Trial courts have inherent power to appoint counsel, says Supreme Court of Montana

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01/01/2011, Litigation, All Basic Human Needs

In 2011, attorneys for Montana Legal Services appealed the denial of counsel for a mother whose child was subject to a permanent guardianship proceeding (she had originally consented to temporary guardianship, but then sought to revoke her consent prior to establishment of permanent guardianship). The trial court originally refused to appoint counsel on the grounds that it lacked the statutory authority to do so. The Montana Supreme Court twice ordered the trial court to respond to the petitioner's arguments that there is a due process right to counsel. When the trial court failed to do so, the high court's final order directed the trial court to appoint pro bono counsel for the mother and reminded the trial court that it always has the inherent authority to appoint pro bono counsel in appropriate cases.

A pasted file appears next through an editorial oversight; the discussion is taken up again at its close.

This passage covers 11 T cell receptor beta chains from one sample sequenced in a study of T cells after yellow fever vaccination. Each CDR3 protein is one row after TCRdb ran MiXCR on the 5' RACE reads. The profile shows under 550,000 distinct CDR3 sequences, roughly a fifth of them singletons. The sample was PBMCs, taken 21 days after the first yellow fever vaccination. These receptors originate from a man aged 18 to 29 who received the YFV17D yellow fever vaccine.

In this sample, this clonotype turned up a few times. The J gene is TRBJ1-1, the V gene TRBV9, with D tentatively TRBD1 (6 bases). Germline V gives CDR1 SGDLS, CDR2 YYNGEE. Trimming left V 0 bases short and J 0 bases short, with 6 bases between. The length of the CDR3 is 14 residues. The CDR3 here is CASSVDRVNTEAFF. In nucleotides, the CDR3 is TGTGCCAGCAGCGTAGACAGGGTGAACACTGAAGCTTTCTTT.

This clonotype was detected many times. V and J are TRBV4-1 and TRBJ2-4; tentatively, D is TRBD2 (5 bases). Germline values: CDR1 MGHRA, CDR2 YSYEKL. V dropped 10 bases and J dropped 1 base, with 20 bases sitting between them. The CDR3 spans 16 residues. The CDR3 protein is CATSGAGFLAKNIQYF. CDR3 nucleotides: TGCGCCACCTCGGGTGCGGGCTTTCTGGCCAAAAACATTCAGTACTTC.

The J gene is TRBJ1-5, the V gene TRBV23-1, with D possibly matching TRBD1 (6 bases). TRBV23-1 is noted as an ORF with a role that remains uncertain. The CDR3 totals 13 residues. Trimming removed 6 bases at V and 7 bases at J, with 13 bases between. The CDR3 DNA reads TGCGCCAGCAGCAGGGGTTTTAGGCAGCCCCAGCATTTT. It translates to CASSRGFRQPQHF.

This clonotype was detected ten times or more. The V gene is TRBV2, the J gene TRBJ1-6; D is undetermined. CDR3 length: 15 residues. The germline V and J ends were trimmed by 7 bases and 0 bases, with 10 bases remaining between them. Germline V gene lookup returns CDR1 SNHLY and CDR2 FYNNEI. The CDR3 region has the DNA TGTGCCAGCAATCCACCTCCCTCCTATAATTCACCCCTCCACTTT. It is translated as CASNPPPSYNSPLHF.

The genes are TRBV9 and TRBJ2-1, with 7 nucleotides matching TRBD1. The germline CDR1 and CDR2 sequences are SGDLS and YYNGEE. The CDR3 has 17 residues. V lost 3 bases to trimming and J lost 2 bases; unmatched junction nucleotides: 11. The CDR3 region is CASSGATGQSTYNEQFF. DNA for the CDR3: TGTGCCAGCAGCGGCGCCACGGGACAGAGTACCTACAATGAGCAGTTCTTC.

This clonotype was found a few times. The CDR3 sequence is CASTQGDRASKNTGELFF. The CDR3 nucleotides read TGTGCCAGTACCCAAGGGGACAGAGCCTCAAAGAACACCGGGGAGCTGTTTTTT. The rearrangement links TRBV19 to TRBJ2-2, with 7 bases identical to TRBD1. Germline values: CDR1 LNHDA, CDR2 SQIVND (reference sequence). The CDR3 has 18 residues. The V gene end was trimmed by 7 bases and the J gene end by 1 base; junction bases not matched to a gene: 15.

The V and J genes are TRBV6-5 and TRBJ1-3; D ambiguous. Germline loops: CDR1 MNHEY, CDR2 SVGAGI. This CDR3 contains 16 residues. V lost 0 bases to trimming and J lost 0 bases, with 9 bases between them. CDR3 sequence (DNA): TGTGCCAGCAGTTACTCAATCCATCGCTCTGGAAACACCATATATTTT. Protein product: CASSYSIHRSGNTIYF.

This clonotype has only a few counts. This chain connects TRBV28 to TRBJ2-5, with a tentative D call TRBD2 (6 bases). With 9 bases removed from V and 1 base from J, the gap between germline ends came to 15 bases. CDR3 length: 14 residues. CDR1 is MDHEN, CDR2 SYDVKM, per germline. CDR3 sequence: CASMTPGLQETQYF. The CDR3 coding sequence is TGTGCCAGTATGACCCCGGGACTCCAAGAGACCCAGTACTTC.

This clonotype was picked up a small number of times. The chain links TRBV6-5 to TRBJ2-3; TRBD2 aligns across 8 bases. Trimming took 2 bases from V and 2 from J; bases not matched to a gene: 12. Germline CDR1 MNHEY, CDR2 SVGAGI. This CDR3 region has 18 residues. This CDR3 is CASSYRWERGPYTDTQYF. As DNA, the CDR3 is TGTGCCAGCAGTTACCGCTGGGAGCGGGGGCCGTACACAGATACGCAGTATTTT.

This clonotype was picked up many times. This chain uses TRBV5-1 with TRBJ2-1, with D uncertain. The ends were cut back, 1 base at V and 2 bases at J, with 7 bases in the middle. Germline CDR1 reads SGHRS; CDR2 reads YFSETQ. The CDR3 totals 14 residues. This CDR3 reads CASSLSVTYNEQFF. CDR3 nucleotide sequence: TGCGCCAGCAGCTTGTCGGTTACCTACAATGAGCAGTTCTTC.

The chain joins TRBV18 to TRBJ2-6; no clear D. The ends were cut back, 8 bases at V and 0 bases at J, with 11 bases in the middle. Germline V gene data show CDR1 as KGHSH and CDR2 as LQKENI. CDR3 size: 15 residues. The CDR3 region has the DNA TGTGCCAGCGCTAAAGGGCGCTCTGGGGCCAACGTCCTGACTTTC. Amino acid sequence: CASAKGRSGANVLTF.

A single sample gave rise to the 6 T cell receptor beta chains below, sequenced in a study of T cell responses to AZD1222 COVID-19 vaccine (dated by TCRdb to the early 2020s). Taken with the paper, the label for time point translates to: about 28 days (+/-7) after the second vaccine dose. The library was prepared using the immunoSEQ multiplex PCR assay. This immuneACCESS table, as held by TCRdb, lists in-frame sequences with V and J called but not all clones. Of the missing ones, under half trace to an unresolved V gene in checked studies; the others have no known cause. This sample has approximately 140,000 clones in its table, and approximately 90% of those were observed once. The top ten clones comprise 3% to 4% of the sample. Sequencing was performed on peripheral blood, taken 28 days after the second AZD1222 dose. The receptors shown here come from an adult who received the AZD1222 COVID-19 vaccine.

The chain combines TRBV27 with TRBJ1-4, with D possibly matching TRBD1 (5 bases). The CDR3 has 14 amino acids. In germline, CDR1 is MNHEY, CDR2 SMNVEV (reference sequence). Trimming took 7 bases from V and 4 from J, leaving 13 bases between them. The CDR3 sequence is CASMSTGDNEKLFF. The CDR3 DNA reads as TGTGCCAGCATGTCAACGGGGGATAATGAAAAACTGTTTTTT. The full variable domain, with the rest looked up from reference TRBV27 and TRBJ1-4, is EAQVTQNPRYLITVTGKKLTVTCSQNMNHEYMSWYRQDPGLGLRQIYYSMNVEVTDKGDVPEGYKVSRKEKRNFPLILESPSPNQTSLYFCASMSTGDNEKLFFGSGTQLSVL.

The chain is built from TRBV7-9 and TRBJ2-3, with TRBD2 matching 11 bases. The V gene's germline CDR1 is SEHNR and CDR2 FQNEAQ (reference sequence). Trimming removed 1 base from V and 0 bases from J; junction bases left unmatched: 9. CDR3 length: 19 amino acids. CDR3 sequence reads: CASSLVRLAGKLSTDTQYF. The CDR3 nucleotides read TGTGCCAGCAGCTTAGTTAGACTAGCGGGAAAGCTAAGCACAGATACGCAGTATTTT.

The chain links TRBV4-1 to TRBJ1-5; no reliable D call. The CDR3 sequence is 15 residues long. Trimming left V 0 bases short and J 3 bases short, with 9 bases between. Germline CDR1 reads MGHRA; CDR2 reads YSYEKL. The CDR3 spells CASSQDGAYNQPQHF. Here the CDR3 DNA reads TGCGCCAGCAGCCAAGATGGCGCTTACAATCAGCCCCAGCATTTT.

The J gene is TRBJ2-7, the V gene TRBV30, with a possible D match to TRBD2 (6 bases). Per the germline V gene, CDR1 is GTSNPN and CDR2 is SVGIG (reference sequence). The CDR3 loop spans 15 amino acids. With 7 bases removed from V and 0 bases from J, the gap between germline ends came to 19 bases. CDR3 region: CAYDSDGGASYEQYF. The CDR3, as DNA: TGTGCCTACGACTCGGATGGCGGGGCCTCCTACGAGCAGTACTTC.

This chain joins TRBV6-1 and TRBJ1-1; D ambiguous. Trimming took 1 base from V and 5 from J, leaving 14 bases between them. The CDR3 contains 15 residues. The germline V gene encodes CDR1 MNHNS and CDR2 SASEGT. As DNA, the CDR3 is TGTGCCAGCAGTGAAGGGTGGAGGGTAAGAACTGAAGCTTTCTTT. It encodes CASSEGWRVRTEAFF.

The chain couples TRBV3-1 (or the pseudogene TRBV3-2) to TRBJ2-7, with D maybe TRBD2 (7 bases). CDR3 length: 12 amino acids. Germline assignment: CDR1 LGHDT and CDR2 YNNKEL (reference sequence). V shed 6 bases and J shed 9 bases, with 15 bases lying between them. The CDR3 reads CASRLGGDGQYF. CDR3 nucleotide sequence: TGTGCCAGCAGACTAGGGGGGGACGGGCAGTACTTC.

Cite: Couturier v. Thirteenth Judicial District, OP 11-0459 (Mont. 2011).

Appointment of Counsel: discretionary Qualified: no

 

Nccrc_involvement_icon The NCCRC worked with Montana Legal Services on the petition to the Montana Supreme Court.